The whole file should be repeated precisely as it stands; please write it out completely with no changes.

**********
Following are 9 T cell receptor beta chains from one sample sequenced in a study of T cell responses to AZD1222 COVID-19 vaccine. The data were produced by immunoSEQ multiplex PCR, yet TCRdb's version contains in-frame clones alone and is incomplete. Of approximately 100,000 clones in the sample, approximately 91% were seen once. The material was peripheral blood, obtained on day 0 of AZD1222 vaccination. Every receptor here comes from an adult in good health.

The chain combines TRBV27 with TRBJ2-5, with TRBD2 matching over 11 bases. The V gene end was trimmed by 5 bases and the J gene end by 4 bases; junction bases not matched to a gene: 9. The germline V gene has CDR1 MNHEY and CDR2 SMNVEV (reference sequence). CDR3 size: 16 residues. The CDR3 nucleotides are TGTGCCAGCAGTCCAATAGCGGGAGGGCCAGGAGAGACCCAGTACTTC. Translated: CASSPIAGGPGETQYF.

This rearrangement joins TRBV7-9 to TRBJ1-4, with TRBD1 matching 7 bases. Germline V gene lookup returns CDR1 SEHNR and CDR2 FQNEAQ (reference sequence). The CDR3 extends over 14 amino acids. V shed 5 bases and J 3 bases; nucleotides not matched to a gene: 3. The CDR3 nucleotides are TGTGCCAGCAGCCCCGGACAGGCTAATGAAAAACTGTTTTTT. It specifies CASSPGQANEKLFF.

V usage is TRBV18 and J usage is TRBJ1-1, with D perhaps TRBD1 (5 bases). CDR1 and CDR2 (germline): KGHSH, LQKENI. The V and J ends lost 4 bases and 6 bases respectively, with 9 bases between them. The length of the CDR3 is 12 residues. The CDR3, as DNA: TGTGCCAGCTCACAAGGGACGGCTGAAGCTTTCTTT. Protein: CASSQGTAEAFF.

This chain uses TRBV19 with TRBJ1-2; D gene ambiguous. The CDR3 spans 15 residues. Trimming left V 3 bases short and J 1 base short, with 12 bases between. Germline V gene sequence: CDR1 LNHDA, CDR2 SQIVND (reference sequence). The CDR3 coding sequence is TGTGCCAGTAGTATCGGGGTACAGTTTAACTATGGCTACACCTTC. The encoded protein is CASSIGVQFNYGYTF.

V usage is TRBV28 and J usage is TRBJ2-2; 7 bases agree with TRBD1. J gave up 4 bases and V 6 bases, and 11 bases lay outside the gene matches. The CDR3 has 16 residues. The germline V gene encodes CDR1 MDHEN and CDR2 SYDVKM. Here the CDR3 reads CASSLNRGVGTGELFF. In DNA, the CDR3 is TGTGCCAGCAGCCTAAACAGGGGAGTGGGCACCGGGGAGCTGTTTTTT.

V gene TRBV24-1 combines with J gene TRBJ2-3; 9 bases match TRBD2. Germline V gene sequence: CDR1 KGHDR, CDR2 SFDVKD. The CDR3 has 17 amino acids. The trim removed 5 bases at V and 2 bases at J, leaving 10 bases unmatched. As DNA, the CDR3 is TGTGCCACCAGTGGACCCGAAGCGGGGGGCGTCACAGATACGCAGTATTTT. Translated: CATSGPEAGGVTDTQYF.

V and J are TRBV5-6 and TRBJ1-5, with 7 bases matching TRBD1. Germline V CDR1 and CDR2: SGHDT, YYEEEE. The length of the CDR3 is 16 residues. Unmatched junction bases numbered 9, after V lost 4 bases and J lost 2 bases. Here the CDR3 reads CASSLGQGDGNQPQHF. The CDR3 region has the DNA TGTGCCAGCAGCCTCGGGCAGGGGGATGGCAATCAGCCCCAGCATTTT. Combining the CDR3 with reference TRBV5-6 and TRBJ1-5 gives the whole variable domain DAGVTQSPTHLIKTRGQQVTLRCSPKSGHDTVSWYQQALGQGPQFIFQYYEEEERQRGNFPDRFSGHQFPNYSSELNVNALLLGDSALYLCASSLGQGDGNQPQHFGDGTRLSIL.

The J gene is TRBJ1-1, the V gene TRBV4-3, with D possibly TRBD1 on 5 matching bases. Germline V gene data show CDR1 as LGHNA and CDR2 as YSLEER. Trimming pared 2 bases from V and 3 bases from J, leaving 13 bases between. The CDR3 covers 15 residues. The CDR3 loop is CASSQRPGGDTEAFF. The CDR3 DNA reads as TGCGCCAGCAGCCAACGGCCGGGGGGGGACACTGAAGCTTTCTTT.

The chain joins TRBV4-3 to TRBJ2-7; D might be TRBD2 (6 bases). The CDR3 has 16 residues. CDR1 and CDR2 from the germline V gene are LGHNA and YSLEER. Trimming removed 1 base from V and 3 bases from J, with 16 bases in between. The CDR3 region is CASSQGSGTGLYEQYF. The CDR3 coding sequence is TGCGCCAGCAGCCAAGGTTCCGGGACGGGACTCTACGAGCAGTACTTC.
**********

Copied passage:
Following are 9 T cell receptor beta chains from one sample sequenced in a study of T cell responses to AZD1222 COVID-19 vaccine. The data were produced by immunoSEQ multiplex PCR, yet TCRdb's version contains in-frame clones alone and is incomplete. Of approximately 100,000 clones in the sample, approximately 91% were seen once. The material was peripheral blood, obtained on day 0 of AZD1222 vaccination. Every receptor here comes from an adult in good health.

The chain combines TRBV27 with TRBJ2-5, with TRBD2 matching over 11 bases. The V gene end was trimmed by 5 bases and the J gene end by 4 bases; junction bases not matched to a gene: 9. The germline V gene has CDR1 MNHEY and CDR2 SMNVEV (reference sequence). CDR3 size: 16 residues. The CDR3 nucleotides are TGTGCCAGCAGTCCAATAGCGGGAGGGCCAGGAGAGACCCAGTACTTC. Translated: CASSPIAGGPGETQYF.

This rearrangement joins TRBV7-9 to TRBJ1-4, with TRBD1 matching 7 bases. Germline V gene lookup returns CDR1 SEHNR and CDR2 FQNEAQ (reference sequence). The CDR3 extends over 14 amino acids. V shed 5 bases and J 3 bases; nucleotides not matched to a gene: 3. The CDR3 nucleotides are TGTGCCAGCAGCCCCGGACAGGCTAATGAAAAACTGTTTTTT. It specifies CASSPGQANEKLFF.

V usage is TRBV18 and J usage is TRBJ1-1, with D perhaps TRBD1 (5 bases). CDR1 and CDR2 (germline): KGHSH, LQKENI. The V and J ends lost 4 bases and 6 bases respectively, with 9 bases between them. The length of the CDR3 is 12 residues. The CDR3, as DNA: TGTGCCAGCTCACAAGGGACGGCTGAAGCTTTCTTT. Protein: CASSQGTAEAFF.

This chain uses TRBV19 with TRBJ1-2; D gene ambiguous. The CDR3 spans 15 residues. Trimming left V 3 bases short and J 1 base short, with 12 bases between. Germline V gene sequence: CDR1 LNHDA, CDR2 SQIVND (reference sequence). The CDR3 coding sequence is TGTGCCAGTAGTATCGGGGTACAGTTTAACTATGGCTACACCTTC. The encoded protein is CASSIGVQFNYGYTF.

V usage is TRBV28 and J usage is TRBJ2-2; 7 bases agree with TRBD1. J gave up 4 bases and V 6 bases, and 11 bases lay outside the gene matches. The CDR3 has 16 residues. The germline V gene encodes CDR1 MDHEN and CDR2 SYDVKM. Here the CDR3 reads CASSLNRGVGTGELFF. In DNA, the CDR3 is TGTGCCAGCAGCCTAAACAGGGGAGTGGGCACCGGGGAGCTGTTTTTT.

V gene TRBV24-1 combines with J gene TRBJ2-3; 9 bases match TRBD2. Germline V gene sequence: CDR1 KGHDR, CDR2 SFDVKD. The CDR3 has 17 amino acids. The trim removed 5 bases at V and 2 bases at J, leaving 10 bases unmatched. As DNA, the CDR3 is TGTGCCACCAGTGGACCCGAAGCGGGGGGCGTCACAGATACGCAGTATTTT. Translated: CATSGPEAGGVTDTQYF.

V and J are TRBV5-6 and TRBJ1-5, with 7 bases matching TRBD1. Germline V CDR1 and CDR2: SGHDT, YYEEEE. The length of the CDR3 is 16 residues. Unmatched junction bases numbered 9, after V lost 4 bases and J lost 2 bases. Here the CDR3 reads CASSLGQGDGNQPQHF. The CDR3 region has the DNA TGTGCCAGCAGCCTCGGGCAGGGGGATGGCAATCAGCCCCAGCATTTT. Combining the CDR3 with reference TRBV5-6 and TRBJ1-5 gives the whole variable domain DAGVTQSPTHLIKTRGQQVTLRCSPKSGHDTVSWYQQALGQGPQFIFQYYEEEERQRGNFPDRFSGHQFPNYSSELNVNALLLGDSALYLCASSLGQGDGNQPQHFGDGTRLSIL.

The J gene is TRBJ1-1, the V gene TRBV4-3, with D possibly TRBD1 on 5 matching bases. Germline V gene data show CDR1 as LGHNA and CDR2 as YSLEER. Trimming pared 2 bases from V and 3 bases from J, leaving 13 bases between. The CDR3 covers 15 residues. The CDR3 loop is CASSQRPGGDTEAFF. The CDR3 DNA reads as TGCGCCAGCAGCCAACGGCCGGGGGGGGACACTGAAGCTTTCTTT.

The chain joins TRBV4-3 to TRBJ2-7; D might be TRBD2 (6 bases). The CDR3 has 16 residues. CDR1 and CDR2 from the germline V gene are LGHNA and YSLEER. Trimming removed 1 base from V and 3 bases from J, with 16 bases in between. The CDR3 region is CASSQGSGTGLYEQYF. The CDR3 coding sequence is TGCGCCAGCAGCCAAGGTTCCGGGACGGGACTCTACGAGCAGTACTTC.